2484: And worse then Progne, I will be reueng'd,
2485: And now prepare your throats: Lauinia come.
2486: Receiue the blood, and when that they are dead,
Let me goe grin'd their Bones to powder small,
2488: And with
this hatefull Liquor temper it,
2489: And in that Paste let their
vil'd Heads be bakte,
2490: Come, come, be euery one officious,
2491: To make this Banket, which I wish might proue,
More sterne and bloody then the Centaures Feast.
2493: [ He
cuts their throats.]
2494: So now bring them in, for
Ile play the Cooke,
2495: And see them ready, gainst their Mother
comes. [ Exeunt.]
2496: [ Enter Lucius,
Marcus, and the Gothes.]
Vnckle Marcus, since 'tis my
2498: That I repair to Rome, I am content.
And ours with thine befall, what Fortune
Good Vnckle take you in
this barbarous Moore,
2501: This Rauenous Tiger, this
2502: Let him receiue no sustenance, fetter him,
2503: Till he be brought vnto the Emperours face,
For testimony of her foule proceedings.
2505: And see the Ambush
of our Friends be strong,
2506: If ere the Emperour meanes no good to
Some deuill whisper curses
in my eare,
2508: And prompt me that my tongue may vtter forth,
2509: The Venemous Mallice of my swelling heart.
Away Inhumaine Dogge, Vnhallowed Slaue,
2511: Sirs, helpe our Vnckle, to conuey him in, [
2512: The Trumpets shew the Emperour is
2513: [ Sound Trumpets. Enter Emperour and Empresse,
Tribunes and others]
What, hath the Firemament more Suns then one?
What bootes it thee to call thy
selfe a Sunne?
& Nephewe breake the parle
2518: These quarrels must be quietly
2519: The Feast is ready which the carefull
2520: Hath ordained
to an Honourable end,
2521: For Peace, for Loue, for League, and good
2522: Please you therfore draw nie and take your places.
Marcus we will. [
2524: [ A Table brought
Enter Titus like a Cooke, placing the meat
the Table, and Lauinia with a vale ouer her
2528: Welcome Dread Queene,
ye Warlike Gothes, welcome Lucius,
2530: And welcome all:
although the cheere be poore,
2531: 'Twill fill your stomacks, please
you eat of it.
Why art thou thus
Because I would be sure to haue all well,
2534: To entertaine your Highnesse, and your Empresse.
We are beholding to you good
your Highnesse knew my heart, you were:
2537: My Lord the Emperour
resolue me this,
2538: Was it well done of rash Virginius,
2539: To slay his daughter with his owne right hand.
Because she was enfor'st, stain'd, and deflowr'd?
It was Andronicus.
Your reason, Mighty Lord?
Because the Girle, should not suruiue her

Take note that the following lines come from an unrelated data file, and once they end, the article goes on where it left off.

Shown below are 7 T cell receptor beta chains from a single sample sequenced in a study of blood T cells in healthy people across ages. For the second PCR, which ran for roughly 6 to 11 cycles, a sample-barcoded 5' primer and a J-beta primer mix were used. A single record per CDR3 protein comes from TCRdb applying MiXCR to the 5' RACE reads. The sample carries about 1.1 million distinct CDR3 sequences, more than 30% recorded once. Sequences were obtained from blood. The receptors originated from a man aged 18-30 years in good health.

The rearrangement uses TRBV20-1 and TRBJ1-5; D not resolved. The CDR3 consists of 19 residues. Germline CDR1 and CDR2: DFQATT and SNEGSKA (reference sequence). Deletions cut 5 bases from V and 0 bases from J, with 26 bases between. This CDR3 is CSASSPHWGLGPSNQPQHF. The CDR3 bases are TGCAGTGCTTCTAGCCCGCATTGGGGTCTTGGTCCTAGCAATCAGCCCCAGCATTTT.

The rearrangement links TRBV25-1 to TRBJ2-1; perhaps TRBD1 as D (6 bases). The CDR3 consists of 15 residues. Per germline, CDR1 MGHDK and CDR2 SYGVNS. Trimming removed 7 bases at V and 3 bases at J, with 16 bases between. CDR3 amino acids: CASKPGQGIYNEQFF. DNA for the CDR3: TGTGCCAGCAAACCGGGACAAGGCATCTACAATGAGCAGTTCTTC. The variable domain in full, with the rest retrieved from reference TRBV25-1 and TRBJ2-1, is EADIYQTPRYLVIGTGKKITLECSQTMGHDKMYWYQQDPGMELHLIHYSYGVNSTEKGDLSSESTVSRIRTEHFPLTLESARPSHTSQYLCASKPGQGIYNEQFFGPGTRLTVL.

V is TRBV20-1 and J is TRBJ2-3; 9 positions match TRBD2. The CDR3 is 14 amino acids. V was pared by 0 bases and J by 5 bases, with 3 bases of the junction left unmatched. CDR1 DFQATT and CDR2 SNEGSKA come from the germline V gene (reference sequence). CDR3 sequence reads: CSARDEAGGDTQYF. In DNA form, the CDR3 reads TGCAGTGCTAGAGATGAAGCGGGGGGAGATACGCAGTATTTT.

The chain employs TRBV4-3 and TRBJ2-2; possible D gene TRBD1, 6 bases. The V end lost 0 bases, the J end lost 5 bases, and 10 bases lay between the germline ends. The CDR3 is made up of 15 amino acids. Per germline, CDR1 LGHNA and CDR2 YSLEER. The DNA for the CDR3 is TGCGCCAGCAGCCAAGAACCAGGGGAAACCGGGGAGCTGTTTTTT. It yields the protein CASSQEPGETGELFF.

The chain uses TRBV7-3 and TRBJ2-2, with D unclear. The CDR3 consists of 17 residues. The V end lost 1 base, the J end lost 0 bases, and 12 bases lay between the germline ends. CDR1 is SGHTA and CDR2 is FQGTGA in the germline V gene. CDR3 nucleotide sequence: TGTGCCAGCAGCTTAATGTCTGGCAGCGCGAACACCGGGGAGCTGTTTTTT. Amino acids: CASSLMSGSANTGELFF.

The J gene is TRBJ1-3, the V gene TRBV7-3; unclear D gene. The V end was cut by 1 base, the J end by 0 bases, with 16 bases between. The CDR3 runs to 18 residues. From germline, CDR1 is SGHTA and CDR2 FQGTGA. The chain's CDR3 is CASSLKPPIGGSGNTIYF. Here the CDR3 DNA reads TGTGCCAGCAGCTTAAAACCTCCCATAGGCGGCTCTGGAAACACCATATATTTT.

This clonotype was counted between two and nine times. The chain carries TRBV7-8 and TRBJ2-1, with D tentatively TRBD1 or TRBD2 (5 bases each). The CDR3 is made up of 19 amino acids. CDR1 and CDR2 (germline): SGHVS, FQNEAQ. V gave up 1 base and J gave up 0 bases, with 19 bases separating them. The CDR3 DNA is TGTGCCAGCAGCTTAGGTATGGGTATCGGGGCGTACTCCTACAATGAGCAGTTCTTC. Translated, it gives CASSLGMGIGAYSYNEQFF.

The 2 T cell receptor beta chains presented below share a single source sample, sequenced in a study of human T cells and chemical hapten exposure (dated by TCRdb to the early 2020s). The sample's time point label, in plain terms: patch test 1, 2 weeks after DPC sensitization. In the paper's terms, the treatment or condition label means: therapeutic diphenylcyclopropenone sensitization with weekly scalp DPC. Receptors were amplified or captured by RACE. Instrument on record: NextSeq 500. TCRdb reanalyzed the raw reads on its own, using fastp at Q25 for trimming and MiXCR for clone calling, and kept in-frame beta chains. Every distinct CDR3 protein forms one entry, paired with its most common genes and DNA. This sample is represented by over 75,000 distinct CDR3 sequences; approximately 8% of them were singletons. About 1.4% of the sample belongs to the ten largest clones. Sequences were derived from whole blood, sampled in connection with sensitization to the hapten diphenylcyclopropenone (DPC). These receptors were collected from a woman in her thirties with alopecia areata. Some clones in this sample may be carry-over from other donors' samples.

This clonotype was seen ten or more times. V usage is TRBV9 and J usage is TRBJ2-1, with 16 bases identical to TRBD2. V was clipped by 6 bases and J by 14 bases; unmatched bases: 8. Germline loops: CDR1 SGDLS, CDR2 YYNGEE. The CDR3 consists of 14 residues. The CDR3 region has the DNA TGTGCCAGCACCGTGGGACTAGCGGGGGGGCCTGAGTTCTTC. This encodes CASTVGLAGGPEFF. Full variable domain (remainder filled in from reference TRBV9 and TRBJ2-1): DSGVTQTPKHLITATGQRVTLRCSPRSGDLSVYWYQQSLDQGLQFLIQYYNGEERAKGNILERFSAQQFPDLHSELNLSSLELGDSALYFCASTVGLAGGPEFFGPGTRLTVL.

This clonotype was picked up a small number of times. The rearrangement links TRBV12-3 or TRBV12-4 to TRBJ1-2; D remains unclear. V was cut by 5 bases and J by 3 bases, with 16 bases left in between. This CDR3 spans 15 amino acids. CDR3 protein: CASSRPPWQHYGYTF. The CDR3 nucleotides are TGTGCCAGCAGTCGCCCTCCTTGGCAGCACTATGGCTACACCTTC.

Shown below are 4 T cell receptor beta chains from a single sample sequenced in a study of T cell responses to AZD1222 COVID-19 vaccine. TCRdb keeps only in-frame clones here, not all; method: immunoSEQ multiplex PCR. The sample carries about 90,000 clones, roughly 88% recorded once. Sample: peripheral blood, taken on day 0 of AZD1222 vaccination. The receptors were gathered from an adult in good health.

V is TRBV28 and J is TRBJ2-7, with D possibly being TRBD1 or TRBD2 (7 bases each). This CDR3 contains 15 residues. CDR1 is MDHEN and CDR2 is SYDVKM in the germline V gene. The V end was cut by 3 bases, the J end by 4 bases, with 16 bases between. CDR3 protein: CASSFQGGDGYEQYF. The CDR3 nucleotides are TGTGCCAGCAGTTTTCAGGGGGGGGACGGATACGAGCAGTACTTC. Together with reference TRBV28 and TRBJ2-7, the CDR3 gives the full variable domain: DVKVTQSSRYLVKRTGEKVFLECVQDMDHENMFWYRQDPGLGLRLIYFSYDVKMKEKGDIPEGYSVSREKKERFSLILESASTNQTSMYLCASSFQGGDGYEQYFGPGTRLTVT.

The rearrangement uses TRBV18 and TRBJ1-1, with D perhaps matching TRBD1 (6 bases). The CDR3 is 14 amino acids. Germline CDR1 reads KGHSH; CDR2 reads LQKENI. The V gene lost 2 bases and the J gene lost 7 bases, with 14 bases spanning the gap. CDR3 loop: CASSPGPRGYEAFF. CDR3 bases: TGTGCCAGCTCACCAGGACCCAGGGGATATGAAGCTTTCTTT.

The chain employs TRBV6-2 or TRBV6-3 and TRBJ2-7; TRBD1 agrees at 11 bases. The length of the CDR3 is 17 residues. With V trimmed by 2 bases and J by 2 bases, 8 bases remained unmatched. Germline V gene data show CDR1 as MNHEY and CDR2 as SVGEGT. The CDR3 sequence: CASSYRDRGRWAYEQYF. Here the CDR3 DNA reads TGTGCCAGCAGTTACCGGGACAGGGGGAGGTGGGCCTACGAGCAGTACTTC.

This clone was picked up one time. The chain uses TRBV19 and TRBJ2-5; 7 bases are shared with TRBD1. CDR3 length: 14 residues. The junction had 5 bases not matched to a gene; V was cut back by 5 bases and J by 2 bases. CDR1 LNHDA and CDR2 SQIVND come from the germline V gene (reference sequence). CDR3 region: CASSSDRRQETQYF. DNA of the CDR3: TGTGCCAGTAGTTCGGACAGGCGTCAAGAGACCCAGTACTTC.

2544: And by her presence still renew his sorrowes.
A reason mighty, strong, and
2546: A patterne, president, and liuely warrant,
2547: For me (most wretched) to performe the like:
Die, die, Lauinia, and thy shame with thee,
with thy shame, thy Fathers sorrow die.
2550: [ He kils
done, vnnaturall and vnkinde?
Kil'd her for whom my teares haue made me
2553: I am as wofull as Virginius was,
And haue a thousand times more cause then he.
What was she rauisht? tell who did the deed,
Wilt please you eat,
Wilt please your Highnesse feed?
Why hast thou slaine thine onely Daughter?
Not I, 'twas Chiron
2560: They rauisht her, and cut away her
2561: And they, 'twas they, that did her all this wrong.
Go fetch them hither to vs
Why there they are
both, baked in that Pie,
2564: Whereof their Mother daintily hath
2565: Eating the flesh that she herselfe hath bred.
'Tis true, 'tis true, witnesse my kniues sharpe point.
He stabs the Empresse.]
Die franticke wretch, for this accursed deed.
Can the Sonnes eye, behold his
2570: There's meede for meede, death for a deadly deed.
You sad fac'd men, people and
Sonnes of Rome,
2572: By vprores seuer'd like a flight of Fowle,
2573: Scattred by windes and high tempestuous gusts:
Oh let me teach you how, to knit againe
2575: This scattred
Corne, into one mutuall sheafe,
2576: These broken limbs againe into
Let Rome herselfe be
bane vnto herselfe,
2578: And shee whom mightie kingdomes cursie too,
2579: Like a forlorne and desperate castaway,
shamefull execution on her selfe.
2581: But if my frostie signes and
chaps of age,
2582: Graue witnesses of true experience,
Cannot induce you to attend my words,
2584: Speake Romes deere
friend, as er'st our Auncestor,
2585: When with his solemne tongue he
2586: To loue-sicke Didoes sad attending
2587: The story of that balefull burning night,
When subtil Greekes surpriz'd King Priams Troy:
Tell vs what Sinon hath bewicht our eares,
who hath brought the fatall engine in,
2591: That giues our Troy, our
Rome the ciuill wound.
2592: My heart is not compact of flint nor
2593: Nor can I vtter all our bitter griefe,
But floods of teares will drowne my Oratorie,
2595: And breake my
very vttrance, euen in the time
2596: When it should moue you to
attend me most,
2597: Lending your kind hand Commiseration.
2598: Heere is a Captaine, let him tell the tale,
Your hearts will throb and weepe to heare him speake.
This Noble Auditory, be it knowne to you,
2601: That cursed Chiron and Demetrius